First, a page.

“As we have moved beyond what we expect to be the deepest part of the pandemic-related economic downturn, growth in energy demand has generally outpaced growth in supply. The higher global and domestic energy prices that are resulting from economies beginning to grow again are going to translate into larger household bills for energy this winter.” – EIA Acting Administrator Steve Nalley

Fewer people use propane or heating oil systems, but those who do can expect to see surges of 54% and 43%, respectively in their energy costs this winter. 

For many, those increasing costs are leading to increased sacrifices. In analyzing the most recent data from the U.S. Census Bureau Household Pulse Survey, we uncovered the number of Americans in each state who have struggled over the past 12 months to pay their energy bill, which could include heat or air conditioning expenses. 

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24 Percent of Americans Reduced or Skipped Basic Expenses to Pay An Energy Bill in the Past 12 Months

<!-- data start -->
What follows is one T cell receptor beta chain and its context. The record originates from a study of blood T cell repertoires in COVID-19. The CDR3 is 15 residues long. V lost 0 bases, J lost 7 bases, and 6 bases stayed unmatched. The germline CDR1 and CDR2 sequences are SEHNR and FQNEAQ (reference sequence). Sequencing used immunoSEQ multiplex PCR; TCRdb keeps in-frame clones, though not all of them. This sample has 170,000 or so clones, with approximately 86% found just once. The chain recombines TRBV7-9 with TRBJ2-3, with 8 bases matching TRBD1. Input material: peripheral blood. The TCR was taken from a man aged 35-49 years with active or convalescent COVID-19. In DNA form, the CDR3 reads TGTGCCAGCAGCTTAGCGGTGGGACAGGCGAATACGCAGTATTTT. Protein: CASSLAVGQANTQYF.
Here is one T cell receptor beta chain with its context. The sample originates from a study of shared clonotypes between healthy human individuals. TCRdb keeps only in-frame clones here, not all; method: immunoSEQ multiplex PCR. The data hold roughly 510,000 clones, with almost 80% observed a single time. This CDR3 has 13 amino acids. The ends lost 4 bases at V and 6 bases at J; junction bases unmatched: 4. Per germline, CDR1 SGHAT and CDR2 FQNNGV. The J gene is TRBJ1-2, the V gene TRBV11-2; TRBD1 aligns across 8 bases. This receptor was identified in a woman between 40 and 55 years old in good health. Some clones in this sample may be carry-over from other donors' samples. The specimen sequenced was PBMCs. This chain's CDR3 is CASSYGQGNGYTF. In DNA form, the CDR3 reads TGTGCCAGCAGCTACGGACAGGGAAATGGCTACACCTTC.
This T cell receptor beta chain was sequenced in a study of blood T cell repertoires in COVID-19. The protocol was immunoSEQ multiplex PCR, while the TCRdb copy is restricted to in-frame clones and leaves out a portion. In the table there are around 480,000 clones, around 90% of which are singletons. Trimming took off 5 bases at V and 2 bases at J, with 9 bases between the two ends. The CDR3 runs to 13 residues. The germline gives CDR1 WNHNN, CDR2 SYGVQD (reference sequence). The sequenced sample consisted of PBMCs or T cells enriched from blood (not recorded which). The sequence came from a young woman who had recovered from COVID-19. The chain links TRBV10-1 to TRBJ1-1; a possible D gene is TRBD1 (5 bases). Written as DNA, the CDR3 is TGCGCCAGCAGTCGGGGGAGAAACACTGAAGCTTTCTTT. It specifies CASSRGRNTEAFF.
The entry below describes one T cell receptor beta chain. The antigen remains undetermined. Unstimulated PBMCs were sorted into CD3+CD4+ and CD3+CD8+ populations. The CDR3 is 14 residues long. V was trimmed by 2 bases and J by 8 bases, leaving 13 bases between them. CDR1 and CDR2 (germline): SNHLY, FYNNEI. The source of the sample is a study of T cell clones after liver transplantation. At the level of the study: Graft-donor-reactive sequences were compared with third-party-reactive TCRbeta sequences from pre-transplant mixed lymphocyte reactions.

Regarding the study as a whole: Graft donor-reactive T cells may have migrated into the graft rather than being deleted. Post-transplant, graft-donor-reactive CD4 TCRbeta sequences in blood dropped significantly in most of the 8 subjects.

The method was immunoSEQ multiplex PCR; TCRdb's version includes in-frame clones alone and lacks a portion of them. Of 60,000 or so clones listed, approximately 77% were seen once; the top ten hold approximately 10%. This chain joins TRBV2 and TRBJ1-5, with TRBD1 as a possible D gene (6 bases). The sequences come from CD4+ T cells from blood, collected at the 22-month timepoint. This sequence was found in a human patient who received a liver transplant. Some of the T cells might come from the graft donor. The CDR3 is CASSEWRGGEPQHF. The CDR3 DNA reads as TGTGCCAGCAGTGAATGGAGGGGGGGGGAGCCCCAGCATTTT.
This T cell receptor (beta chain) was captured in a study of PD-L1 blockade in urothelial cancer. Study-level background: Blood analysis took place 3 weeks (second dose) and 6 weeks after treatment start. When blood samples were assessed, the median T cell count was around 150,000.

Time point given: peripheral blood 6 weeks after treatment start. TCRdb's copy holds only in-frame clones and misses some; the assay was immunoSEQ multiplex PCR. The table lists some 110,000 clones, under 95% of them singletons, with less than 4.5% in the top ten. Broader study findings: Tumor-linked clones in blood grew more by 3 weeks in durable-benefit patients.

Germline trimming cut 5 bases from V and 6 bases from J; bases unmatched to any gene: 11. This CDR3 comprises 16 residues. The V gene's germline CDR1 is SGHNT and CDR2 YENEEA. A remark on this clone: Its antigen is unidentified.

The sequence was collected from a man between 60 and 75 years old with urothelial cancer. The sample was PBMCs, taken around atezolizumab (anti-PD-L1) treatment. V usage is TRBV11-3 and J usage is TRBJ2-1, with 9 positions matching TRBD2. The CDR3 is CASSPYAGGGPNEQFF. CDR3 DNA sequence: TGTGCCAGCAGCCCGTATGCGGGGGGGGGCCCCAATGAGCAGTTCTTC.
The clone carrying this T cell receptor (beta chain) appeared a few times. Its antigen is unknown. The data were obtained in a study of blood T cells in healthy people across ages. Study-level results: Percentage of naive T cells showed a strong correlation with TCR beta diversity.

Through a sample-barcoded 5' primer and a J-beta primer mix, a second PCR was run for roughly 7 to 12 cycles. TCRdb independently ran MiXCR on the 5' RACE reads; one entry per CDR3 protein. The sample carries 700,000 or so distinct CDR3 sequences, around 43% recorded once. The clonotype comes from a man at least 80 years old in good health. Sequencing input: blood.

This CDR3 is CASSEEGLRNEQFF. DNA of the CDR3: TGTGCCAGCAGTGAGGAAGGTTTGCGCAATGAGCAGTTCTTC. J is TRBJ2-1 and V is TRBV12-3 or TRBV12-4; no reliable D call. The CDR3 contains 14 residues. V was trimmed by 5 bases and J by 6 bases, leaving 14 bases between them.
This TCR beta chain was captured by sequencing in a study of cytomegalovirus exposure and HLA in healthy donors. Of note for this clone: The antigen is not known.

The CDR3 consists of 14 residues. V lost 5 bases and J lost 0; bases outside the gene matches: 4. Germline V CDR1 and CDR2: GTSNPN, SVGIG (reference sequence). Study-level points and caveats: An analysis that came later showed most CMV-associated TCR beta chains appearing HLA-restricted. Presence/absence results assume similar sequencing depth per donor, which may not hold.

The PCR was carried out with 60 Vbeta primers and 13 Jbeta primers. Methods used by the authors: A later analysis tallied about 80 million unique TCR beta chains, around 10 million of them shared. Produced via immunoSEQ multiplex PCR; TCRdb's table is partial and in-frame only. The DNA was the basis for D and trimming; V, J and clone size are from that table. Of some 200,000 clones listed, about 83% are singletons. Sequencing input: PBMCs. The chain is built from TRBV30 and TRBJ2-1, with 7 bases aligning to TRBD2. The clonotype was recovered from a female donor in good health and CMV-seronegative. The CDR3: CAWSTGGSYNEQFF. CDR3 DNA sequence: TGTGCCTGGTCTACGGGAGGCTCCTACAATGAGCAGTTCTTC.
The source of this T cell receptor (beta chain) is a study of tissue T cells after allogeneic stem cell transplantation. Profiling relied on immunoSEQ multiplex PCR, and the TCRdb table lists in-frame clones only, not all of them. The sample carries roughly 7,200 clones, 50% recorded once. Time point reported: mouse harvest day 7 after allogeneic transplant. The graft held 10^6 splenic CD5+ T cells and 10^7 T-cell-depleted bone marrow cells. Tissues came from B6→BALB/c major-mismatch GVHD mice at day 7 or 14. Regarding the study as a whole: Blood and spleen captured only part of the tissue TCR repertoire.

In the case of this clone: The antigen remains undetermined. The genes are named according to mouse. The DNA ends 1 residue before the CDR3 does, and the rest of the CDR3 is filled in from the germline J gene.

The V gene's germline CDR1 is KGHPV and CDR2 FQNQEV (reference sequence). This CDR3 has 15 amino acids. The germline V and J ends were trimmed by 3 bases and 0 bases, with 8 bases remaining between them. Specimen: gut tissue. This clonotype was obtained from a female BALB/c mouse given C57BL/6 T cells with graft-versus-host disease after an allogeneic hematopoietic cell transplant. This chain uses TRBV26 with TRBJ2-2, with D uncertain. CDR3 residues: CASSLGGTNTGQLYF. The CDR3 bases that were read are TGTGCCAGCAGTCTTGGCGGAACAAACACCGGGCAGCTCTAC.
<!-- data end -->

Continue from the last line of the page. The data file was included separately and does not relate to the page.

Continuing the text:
Roughly one in four Americans reduced or went without basic expenses such as food or medicine in the last year in order to pay an energy bill.

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Graphic table showing Percentage of Americans who went without basic expenses due to energy costs

In all, 28 states experienced rates that were equal to or higher than the national average. In Arkansas, 33.1% of residents have reduced or gone without basic expenses to pay an energy bill at least once in the past 12 months. 

Arkansas, New Mexico, Mississippi, and West Virginia each saw more than 30% of residents report this level of foregoing basic needs. In 25 states, at least a quarter of residents reported the same.